Made into a popular 1951 film starring Humphrey Bogart and Katharine Hepburn, The African Queen is the most well-known novel by author C.S. Forester. Set in 1914 Central Africa, the plot focuses on the contentious but growing relationship between the two protagonists as they attempt to blow up German forces in retribution for the German's attack on British missionaries. The movie focuses more on the romantic relationship between the two leads, but the book focuses more on the action-heavy plot.
The African Queen was well received by critics, called by the New York Times Book Review "a fast-moving tale and a very good yarn...Mr. Forester again and again proves himself a master of suspense." Forester was known for his action packed romps filled with romance and near-death experiences, and The African Queen was no exception. Forester provides a detailed description of the Central African landscape, including the trials and tribulations of malaria, intense heat, and the native inhabitants. In many ways, The African Queen was the first look many people in the West had of the African continent.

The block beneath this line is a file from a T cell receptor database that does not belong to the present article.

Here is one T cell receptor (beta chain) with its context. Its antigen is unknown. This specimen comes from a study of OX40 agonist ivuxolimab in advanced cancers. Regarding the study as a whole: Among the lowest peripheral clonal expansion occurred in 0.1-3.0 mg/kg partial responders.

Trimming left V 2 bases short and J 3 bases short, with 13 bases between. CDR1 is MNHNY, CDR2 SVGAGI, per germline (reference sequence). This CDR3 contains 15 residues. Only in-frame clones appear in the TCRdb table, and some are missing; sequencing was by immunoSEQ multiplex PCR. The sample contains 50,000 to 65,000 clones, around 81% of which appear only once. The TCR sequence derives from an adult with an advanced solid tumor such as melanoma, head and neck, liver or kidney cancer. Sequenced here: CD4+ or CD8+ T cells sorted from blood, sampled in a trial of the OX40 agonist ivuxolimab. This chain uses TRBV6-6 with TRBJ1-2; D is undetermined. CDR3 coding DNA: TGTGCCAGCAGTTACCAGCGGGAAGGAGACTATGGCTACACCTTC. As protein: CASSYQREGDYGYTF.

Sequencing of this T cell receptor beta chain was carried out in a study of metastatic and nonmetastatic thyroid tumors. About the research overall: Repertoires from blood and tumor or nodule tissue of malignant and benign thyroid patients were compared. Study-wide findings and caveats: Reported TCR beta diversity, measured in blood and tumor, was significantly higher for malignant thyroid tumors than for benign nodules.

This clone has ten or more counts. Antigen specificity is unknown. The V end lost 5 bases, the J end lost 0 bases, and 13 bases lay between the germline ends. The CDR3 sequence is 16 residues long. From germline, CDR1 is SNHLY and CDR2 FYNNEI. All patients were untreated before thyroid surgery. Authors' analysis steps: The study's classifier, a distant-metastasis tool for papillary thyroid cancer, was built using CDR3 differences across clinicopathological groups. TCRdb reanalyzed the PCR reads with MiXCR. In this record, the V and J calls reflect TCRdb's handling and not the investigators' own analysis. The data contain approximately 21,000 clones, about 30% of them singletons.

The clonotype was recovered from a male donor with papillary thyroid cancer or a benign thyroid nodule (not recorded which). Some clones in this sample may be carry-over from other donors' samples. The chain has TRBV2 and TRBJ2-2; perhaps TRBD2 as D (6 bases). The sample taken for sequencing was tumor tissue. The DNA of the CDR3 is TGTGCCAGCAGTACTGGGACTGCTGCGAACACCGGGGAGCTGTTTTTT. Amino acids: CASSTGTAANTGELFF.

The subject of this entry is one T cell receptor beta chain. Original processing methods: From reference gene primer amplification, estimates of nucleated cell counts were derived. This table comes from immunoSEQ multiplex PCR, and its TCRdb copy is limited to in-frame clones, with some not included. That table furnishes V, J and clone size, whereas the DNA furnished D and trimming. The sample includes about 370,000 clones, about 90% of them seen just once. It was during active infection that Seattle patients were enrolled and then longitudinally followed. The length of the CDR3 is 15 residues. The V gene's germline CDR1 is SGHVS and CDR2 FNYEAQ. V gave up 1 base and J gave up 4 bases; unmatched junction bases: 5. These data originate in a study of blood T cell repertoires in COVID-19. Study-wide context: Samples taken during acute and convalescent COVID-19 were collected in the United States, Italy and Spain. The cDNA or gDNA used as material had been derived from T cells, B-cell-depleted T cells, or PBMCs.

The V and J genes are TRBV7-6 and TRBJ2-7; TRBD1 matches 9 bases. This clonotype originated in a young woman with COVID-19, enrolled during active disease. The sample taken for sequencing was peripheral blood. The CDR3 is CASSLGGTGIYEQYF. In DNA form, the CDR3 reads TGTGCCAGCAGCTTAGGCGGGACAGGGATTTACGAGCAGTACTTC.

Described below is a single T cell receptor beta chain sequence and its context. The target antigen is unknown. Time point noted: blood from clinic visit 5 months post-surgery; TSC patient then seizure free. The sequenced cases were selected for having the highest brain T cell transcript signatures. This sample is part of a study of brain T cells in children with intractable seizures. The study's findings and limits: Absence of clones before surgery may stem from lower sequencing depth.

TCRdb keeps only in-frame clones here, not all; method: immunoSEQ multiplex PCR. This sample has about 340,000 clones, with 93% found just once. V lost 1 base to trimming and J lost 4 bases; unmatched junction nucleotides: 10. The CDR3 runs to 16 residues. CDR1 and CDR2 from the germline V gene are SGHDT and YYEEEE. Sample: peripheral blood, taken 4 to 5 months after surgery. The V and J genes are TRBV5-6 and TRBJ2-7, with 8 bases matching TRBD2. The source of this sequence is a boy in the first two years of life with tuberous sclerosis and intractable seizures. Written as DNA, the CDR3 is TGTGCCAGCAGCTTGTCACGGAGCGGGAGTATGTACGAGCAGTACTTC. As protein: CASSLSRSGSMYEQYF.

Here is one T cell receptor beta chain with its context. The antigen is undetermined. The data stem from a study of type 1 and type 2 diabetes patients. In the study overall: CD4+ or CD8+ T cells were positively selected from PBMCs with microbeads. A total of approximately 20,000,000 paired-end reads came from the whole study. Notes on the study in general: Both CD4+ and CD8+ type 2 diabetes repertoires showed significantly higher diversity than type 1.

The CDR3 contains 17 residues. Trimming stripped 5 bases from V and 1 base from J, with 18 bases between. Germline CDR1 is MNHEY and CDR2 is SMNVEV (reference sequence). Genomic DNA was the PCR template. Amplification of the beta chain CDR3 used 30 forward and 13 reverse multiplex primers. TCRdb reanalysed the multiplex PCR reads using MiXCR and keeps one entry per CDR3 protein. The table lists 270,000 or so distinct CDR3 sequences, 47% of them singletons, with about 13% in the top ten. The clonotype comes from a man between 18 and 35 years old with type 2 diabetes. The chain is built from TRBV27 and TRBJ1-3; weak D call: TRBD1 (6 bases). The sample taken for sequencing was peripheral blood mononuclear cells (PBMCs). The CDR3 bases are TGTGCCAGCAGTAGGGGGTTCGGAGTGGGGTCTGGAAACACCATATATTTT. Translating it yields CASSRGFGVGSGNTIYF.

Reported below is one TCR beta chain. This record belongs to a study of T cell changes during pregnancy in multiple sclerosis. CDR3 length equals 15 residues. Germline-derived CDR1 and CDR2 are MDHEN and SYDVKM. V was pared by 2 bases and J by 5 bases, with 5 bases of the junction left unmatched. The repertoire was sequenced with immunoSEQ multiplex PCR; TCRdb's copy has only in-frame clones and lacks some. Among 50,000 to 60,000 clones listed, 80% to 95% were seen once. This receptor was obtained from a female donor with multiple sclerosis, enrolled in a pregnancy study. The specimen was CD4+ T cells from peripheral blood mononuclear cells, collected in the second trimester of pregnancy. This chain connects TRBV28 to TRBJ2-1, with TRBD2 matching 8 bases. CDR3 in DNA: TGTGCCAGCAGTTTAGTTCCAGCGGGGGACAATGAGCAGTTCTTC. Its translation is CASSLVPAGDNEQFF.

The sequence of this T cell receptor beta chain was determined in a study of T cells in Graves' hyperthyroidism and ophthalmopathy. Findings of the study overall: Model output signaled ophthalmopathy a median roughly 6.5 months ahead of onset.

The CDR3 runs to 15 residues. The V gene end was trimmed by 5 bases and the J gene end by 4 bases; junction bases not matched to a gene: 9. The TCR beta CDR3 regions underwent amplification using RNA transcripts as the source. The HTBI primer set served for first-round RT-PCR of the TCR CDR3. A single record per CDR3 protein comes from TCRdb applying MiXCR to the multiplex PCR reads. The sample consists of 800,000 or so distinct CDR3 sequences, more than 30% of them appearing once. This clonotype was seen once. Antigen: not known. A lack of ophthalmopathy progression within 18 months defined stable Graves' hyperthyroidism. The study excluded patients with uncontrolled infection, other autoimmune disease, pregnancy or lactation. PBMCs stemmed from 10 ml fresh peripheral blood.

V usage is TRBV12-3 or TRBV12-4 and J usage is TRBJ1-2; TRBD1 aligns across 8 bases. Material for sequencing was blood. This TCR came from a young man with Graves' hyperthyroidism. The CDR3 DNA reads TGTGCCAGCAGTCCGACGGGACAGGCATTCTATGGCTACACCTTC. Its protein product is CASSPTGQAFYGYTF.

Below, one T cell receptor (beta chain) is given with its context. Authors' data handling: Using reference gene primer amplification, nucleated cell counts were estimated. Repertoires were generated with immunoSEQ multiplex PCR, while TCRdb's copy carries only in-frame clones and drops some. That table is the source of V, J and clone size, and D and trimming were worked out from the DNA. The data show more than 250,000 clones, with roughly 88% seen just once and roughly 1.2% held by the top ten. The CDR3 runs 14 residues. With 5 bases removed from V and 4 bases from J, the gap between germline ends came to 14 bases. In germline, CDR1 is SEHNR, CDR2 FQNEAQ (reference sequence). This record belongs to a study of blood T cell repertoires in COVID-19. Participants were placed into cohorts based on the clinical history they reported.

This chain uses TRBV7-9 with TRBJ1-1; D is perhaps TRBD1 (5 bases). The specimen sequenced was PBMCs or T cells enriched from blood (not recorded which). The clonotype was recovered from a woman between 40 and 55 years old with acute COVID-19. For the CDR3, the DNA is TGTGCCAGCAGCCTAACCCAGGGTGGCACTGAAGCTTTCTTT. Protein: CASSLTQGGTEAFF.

Because of the massive success of the film, The African Queen remains an American classic. Bogart even went on to win an Academy Award for Best Actor for the film. Readers should however, be prepared that there are significant differences between the movie and the novel, particularly several important details at the end.
Gone With the Wind by Margaret Mitchell
In a 2008 poll, Americans listed Gone with the Wind as their second favorite book, just behind the Bible. Even though it was originally published during the Great Depression for a higher than normal price of $3.00, Gone with the Wind skyrocketed to the top of the best seller's list, setting a record by selling more than a million copies in just a few months.